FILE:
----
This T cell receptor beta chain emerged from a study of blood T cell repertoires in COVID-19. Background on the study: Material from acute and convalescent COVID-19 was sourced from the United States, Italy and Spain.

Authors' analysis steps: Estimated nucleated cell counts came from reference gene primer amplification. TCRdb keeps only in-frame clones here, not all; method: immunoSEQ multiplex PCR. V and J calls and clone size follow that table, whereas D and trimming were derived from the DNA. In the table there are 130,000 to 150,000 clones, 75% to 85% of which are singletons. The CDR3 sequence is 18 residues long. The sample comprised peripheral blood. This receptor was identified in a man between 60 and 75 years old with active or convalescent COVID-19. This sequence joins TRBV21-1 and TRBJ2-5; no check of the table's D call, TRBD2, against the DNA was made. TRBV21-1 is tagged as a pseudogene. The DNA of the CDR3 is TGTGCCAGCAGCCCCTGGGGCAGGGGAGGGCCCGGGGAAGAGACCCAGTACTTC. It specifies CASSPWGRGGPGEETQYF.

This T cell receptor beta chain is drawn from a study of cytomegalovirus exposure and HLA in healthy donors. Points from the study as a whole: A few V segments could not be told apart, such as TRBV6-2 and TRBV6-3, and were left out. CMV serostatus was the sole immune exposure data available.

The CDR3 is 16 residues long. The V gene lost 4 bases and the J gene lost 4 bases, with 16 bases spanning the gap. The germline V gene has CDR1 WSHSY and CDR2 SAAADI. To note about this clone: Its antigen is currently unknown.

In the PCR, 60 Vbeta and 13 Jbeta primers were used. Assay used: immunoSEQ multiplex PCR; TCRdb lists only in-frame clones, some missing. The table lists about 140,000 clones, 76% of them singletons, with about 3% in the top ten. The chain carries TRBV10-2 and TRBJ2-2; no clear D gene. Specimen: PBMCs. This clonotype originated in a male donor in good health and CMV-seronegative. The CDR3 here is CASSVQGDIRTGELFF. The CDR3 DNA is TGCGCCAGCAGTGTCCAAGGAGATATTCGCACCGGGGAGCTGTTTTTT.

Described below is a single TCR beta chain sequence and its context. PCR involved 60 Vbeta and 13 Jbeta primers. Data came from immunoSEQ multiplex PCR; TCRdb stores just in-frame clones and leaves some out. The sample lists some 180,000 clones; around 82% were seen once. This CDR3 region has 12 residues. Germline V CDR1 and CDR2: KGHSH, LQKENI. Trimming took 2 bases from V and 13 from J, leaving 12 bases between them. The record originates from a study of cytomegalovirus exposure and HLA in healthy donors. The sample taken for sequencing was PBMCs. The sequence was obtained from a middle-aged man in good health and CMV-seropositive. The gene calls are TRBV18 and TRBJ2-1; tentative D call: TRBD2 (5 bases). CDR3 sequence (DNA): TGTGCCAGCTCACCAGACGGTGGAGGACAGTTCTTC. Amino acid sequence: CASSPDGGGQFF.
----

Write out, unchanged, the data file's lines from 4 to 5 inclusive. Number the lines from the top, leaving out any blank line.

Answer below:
The CDR3 is 16 residues long. The V gene lost 4 bases and the J gene lost 4 bases, with 16 bases spanning the gap. The germline V gene has CDR1 WSHSY and CDR2 SAAADI. To note about this clone: Its antigen is currently unknown.

In the PCR, 60 Vbeta and 13 Jbeta primers were used. Assay used: immunoSEQ multiplex PCR; TCRdb lists only in-frame clones, some missing. The table lists about 140,000 clones, 76% of them singletons, with about 3% in the top ten. The chain carries TRBV10-2 and TRBJ2-2; no clear D gene. Specimen: PBMCs. This clonotype originated in a male donor in good health and CMV-seronegative. The CDR3 here is CASSVQGDIRTGELFF. The CDR3 DNA is TGCGCCAGCAGTGTCCAAGGAGATATTCGCACCGGGGAGCTGTTTTTT.